Noise from ALH injection pump - replacement questions

mrfiat

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Mar 24, 2008
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Los Ranchos, NM
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2003 Jetta TDI (Reflex Silver) , 2003 Jetta TDI Wagon (Black)
Thanks. Oilhammer did you listen to the video? It is not a loud noise and doesn't sound like a playing card in bicycle spokes. I found a video of an ALH IP making the noise you described and it doesn't sound like my noise.

http://irata.com/ip.mp4
 

oilhammer

Certified Volkswagen Nut & Vendor
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Dec 11, 2001
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outside St Louis, MO
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There are just too many to list....
No. No speakers and any noise like that will end up fairly worthless across the intarwebs. I've heard oodles of clicking VE pumps.
 

mrfiat

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2003 Jetta TDI (Reflex Silver) , 2003 Jetta TDI Wagon (Black)
You can hear the noise on the video pretty clearly. It is not a clicking noise. More like a rhythmic rattle.
 

mrfiat

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Los Ranchos, NM
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2003 Jetta TDI (Reflex Silver) , 2003 Jetta TDI Wagon (Black)
Any idea on how many miles before the IP fails? For all I know it has been making this noise for years.
 

KrashDH

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Dec 22, 2013
Location
Washington
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2002 Golf
I don't hear anything that sounds out of the ordinary to me. Sounds like the regular clicking/clacking from an IP pump.
My car is in the shop getting an exhaust or else I'd start mine and post a video for comparison
 

mrfiat

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Location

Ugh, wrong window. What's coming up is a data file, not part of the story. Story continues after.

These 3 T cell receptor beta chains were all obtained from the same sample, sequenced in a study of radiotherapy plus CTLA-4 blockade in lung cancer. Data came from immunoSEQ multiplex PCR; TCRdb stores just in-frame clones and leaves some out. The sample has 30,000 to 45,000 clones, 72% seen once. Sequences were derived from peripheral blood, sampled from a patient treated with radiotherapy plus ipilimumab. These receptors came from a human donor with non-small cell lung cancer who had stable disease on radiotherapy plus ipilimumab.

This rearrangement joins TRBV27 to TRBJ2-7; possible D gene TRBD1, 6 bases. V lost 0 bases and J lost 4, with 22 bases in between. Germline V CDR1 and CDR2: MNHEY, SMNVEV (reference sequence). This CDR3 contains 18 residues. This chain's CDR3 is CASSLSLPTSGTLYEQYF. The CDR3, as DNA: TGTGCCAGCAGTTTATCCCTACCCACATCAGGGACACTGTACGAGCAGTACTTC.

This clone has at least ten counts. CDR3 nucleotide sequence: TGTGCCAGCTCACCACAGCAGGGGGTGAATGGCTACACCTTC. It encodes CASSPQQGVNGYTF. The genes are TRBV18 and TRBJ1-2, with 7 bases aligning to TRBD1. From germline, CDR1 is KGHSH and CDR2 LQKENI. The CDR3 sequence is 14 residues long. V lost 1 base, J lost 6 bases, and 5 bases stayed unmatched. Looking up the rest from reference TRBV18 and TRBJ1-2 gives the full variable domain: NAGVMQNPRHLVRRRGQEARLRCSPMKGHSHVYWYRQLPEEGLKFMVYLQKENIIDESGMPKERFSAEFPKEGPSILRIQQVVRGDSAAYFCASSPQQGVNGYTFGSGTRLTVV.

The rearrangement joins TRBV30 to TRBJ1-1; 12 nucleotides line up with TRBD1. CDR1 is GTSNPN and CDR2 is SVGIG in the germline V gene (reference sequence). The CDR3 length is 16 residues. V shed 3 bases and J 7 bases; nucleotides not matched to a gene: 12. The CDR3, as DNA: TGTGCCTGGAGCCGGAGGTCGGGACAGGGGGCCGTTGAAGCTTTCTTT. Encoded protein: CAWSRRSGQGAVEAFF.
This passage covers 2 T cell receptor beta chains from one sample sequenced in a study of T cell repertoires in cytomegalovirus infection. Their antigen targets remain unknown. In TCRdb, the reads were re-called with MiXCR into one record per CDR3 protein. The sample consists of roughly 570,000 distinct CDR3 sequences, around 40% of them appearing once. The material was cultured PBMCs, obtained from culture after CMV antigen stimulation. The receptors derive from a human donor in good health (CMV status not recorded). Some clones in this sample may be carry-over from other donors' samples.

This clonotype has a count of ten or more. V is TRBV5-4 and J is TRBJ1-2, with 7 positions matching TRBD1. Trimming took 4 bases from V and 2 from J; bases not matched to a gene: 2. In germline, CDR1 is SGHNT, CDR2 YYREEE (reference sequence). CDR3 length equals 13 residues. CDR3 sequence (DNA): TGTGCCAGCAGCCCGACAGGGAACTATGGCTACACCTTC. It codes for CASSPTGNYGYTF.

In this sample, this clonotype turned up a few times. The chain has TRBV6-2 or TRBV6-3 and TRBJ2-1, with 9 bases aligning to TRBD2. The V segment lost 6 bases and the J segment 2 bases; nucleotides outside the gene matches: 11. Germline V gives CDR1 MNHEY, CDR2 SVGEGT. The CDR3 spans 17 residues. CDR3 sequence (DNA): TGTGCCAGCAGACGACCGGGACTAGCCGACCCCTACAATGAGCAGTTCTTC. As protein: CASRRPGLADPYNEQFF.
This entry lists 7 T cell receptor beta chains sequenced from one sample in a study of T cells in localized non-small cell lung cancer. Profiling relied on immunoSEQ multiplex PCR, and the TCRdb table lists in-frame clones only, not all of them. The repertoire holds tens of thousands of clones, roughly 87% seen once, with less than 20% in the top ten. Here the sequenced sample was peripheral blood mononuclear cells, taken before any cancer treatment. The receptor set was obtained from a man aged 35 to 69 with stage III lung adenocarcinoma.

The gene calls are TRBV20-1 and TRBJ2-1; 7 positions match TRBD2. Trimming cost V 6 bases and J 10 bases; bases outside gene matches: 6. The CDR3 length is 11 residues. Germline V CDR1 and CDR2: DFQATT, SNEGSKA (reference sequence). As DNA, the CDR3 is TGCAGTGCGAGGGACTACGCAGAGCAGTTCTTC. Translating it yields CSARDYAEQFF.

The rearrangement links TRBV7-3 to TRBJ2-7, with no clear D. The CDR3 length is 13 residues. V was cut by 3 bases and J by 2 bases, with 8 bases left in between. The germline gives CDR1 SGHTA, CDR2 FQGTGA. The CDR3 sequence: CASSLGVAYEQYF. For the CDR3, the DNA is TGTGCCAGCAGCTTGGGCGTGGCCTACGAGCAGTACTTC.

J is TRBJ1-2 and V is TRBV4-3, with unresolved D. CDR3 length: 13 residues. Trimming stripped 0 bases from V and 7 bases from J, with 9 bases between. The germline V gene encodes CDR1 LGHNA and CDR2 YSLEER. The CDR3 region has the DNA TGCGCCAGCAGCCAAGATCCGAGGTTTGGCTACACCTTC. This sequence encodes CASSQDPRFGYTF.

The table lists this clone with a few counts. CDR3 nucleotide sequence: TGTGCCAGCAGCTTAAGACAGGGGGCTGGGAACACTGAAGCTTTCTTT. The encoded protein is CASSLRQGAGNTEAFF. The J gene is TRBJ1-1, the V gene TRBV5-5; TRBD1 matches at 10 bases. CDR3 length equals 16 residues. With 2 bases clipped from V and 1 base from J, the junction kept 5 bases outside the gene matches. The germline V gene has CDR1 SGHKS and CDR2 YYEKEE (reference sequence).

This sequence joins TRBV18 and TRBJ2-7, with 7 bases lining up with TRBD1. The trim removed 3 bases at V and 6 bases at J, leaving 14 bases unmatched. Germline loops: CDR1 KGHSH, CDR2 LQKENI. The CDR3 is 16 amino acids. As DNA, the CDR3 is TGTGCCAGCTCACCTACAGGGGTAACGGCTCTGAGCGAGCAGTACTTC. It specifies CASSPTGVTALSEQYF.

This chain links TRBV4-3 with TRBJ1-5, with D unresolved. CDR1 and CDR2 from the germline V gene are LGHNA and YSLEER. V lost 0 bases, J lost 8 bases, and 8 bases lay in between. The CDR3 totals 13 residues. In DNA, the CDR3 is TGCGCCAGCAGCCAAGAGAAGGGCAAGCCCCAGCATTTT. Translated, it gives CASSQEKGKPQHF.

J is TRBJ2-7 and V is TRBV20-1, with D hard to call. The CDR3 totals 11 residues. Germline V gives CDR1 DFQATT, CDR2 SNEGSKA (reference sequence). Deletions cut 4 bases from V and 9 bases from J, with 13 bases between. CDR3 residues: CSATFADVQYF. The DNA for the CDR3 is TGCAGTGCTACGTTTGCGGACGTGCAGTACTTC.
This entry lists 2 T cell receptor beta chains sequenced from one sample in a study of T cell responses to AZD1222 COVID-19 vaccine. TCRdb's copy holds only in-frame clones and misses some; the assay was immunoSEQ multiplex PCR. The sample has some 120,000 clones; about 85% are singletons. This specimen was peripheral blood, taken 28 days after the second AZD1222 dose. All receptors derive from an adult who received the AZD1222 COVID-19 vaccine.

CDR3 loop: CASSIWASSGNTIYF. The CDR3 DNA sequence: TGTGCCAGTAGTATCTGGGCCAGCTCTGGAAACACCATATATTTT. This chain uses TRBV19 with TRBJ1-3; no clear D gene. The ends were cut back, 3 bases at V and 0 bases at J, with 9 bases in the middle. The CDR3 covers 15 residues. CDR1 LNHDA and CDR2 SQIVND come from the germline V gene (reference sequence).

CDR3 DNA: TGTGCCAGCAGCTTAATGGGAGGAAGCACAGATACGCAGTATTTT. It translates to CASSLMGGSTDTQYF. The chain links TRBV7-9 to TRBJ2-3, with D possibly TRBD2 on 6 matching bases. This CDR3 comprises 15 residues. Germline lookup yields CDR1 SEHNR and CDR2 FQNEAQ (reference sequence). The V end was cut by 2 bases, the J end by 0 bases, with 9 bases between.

Los Ranchos, NM
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2003 Jetta TDI (Reflex Silver) , 2003 Jetta TDI Wagon (Black)
Thanks. I have another ALH to compare it to and did. My other car doesn't make this noise. It is a slight rattling (shhh kind of noise).
 

mrfiat

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2003 Jetta TDI (Reflex Silver) , 2003 Jetta TDI Wagon (Black)
I just called KermaTDI and they said if I replace my 10 mm pump with a 11 mm pump there is no need for a new tune. He said all I need to do is the normal IQ adjustment. I'm planning on taking my car on a 1400 mile trip soon and I will report back as to how it goes. When I stop, I will listen to the IP to see if the noise gets worse.
 

oilhammer

Certified Volkswagen Nut & Vendor
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outside St Louis, MO
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There are just too many to list....
I never have had to do anything beyond an IQ tweak on any 11mm pump upgrades I've done either, and I have put a lot of them on manual cars. Stock, minor tuned, major tuned with bigger turbo, you name it.
 

vandermic07

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Jun 5, 2011
Location
West Central Pennsylvania
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01 Golf 5 spd, 03 Jetta Wagon
One of my co-workers had an ALH with a pump (10mm) that was so loud you couldn't talk to each other standing in front of the running car if the hood was open. It was deafening.
My 01 golf is almost this bad. you have to raise your voice to talk standing in front. any closer its deafening.

Any idea on how many miles before the IP fails? For all I know it has been making this noise for years.
My Golf has been clicking loud for almost 275k miles (11yrs since I bought it). I don't believe it has ever changed intensity. definitely louder than my friend's 10mm pump and the 11mm pump on my JW. I am sure it needs replaced along with the injectors, turbo, .... Its gonna roll over 370k next week and its all original.
I don't think you need to light your hair on fire to get it done, but I would definitely make arrangements to fix it.
 

krook

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Location
Hungary, Europe